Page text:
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Written by Demetris Afxentiou at The Motley Fool Canada
There are few investments on the market today that have polarized investors as much as Cineplex (TSX:CGX). With a potential end now in sight, investors are considering whether it’s time to buy or sell Cineplex. Let’s try to answer that question.
The case to buy
Cineplex stock was decimated during the pandemic. The stock still trades at a significant discount compared to its pre-pandemic price. During that time, Cineplex has slashed costs and eliminated its dividend — all to remain afloat.
Fortunately, the pandemic appears to be ending, and businesses are open. Some parts of the country require proof of vaccination for entry. As that rollout and recovery continue, prospective investors can expect Cineplex’s revenue to soar.
Another point that few investors realize is that Cineplex is more than just its movie-popcorn business. While that segment is responsible for the bulk of Cineplex’s revenues, there are other areas that are growing in importance.
Cineplex’s Rec Room concept is just one such example. The large, multi-configurable entertainment venues can host any type of event, offer live entertainment, games, and catering. Pre-pandemic, the Rec Room was a growing contributor to Cineplex’s earnings. Cineplex was also rapidly expanding its Rec Room presence across the country. As the pandemic ends, that growth could continue.
But is that enough to warrant a buy? Let’s now look at the other argument to determine whether to buy or sell Cineplex.
The case to sell
The pandemic was tough on every business. Some businesses learned to cope, whereas others are stuck with business models that are still reliant on people gathering in enclosed spaces. Cineplex fits into that latter category.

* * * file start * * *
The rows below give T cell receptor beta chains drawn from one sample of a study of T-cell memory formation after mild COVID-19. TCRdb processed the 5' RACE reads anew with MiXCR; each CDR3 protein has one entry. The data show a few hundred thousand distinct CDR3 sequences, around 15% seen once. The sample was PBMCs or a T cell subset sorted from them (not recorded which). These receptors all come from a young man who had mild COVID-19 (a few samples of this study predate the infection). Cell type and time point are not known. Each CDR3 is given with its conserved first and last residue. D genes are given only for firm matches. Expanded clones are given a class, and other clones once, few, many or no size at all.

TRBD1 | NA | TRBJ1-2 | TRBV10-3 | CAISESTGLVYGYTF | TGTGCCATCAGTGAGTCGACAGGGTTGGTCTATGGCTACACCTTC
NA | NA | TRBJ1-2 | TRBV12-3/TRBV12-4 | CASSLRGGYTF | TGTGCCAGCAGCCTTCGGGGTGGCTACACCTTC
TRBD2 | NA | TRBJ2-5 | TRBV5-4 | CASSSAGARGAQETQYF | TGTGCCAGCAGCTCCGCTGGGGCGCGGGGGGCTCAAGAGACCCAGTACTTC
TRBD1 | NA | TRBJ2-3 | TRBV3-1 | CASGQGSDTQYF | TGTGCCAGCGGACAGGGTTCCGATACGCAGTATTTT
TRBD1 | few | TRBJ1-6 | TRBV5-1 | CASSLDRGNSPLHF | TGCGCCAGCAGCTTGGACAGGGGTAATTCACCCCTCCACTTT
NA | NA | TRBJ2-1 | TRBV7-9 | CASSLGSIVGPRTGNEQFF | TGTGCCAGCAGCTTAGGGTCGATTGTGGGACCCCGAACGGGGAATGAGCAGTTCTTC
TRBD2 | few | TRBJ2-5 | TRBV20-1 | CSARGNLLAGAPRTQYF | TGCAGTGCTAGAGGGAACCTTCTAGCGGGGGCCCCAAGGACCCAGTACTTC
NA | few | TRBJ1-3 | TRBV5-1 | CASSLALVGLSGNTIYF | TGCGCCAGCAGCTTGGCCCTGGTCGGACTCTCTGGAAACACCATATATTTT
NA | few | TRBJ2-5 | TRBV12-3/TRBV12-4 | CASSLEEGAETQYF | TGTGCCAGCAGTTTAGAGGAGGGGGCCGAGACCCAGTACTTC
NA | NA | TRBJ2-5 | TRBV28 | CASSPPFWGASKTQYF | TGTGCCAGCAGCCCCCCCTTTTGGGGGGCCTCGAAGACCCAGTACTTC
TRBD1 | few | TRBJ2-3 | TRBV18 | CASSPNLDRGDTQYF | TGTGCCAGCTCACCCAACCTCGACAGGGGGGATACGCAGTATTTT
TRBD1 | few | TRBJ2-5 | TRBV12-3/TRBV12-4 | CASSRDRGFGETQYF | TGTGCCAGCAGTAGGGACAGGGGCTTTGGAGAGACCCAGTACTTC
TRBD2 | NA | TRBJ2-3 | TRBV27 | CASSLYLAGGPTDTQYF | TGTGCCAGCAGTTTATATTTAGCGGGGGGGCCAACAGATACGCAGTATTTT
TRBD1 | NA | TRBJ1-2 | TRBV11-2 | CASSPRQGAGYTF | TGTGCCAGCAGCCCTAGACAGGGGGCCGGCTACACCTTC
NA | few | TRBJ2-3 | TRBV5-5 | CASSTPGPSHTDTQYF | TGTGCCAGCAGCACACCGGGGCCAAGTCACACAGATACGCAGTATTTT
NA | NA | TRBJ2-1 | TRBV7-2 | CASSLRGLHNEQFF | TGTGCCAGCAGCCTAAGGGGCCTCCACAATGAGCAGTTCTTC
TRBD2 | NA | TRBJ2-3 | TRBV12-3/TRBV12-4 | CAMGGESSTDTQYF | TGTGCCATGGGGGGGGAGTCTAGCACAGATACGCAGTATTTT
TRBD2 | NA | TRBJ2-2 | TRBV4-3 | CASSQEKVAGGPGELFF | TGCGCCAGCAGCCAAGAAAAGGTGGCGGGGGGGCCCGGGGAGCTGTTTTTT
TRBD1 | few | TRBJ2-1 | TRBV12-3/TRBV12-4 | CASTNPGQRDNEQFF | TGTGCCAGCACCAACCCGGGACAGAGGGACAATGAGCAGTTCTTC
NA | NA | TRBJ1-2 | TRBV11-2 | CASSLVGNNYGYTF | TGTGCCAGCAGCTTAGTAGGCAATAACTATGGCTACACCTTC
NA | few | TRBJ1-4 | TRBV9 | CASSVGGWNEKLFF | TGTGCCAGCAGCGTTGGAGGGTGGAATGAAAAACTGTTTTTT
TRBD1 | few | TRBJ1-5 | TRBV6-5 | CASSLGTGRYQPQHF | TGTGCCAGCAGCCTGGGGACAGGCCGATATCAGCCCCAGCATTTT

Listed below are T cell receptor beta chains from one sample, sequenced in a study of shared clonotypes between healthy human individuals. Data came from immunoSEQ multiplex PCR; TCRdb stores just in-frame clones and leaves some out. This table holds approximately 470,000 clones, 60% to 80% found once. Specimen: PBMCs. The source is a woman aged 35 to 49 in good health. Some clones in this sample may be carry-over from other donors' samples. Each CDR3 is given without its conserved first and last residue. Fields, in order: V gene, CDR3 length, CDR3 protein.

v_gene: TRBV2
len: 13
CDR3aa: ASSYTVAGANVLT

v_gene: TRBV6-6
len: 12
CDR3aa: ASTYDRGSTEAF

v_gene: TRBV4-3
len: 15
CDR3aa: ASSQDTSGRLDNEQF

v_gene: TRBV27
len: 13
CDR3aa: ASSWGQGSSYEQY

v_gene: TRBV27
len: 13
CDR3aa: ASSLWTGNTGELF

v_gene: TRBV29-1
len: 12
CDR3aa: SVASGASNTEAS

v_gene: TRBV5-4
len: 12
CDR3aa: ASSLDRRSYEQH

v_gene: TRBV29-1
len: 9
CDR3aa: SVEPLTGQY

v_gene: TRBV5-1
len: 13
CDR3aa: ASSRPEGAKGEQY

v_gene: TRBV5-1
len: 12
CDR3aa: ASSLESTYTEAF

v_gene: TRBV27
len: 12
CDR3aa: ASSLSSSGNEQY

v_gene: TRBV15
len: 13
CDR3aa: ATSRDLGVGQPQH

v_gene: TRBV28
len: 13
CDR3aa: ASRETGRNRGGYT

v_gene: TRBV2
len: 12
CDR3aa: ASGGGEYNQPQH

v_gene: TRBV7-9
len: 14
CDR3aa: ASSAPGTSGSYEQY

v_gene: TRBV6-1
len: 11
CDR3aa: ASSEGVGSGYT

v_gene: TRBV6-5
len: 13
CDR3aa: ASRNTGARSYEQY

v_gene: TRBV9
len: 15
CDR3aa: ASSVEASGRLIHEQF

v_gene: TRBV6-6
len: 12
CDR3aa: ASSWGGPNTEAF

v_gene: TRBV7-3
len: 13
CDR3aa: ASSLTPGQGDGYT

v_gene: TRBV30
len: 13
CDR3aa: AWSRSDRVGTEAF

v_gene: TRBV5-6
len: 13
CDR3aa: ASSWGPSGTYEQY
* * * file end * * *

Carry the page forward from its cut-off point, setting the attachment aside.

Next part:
To be fair, Cineplex has tried to innovate in recent years, with some success. The arguments mentioned above are all valid points that could help the company post a profit someday. There are two problems with that.
First, Cineplex needs to aim higher. The success of Cineplex’s movie-and-popcorn business is tied to two completely different events. We have the proliferation of streaming services, and then we also have the COVID-19 pandemic.
While the latter will end (hopefully soon), there’s still a very personal decision on whether would-be customers will return to theatres. After living over a year with limited social contact, will we be comfortable sitting in an enclosed place with others? Even if the pandemic ended today, it could be weeks or months before people feel comfortable to venture into a theatre, if ever.
The alternative to that is my first point. Streaming services were a major threat to the traditional movie-and-popcorn business well before the pandemic began. If anything, the pandemic only accelerated the transition towards a home-streaming environment. For less than a price of a single admission, subscribers get nearly unlimited access to thousands of movies that do not run on a fixed schedule.
To make matters worse for Cineplex, there are now multiple streaming service companies that have established studios to film and distribute new films directly to streaming services. Unlike the direct-to-DVD model this replaces, these films are attracting top talent, have huge budgets, and can reach a huge audience.
That doesn’t sound too promising for Cineplex investors.
Buy or sell Cineplex? Some final thoughts
No investment is without risk. That’s something that every investor painfully learned during the onset of the pandemic last year. Fortunately, the market has roared back to life since then, but there are still stocks that are struggling. Cineplex is one such stock.
Unfortunately, Cineplex’s fortunes are not only tied to the end of the pandemic but are also linked to changing consumer tastes. Yes, people will return to the theatres to watch the best that Hollywood has to offer. But there’s a growing number of people that will opt to stream movies from home. Until Cineplex can diversify itself away from being overly reliant on the declining theatre model, the investment is just too risky, despite it being perceived as undervalued.
In my opinion, there are far better options on the market for investors to consider at present. Even better, many of those other stocks can generate a healthy income stream, which is something Cineplex stopped doing last year.
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Fool contributor Demetris Afxentiou has no position in any of the stocks mentioned. The Motley Fool recommends CINEPLEX INC.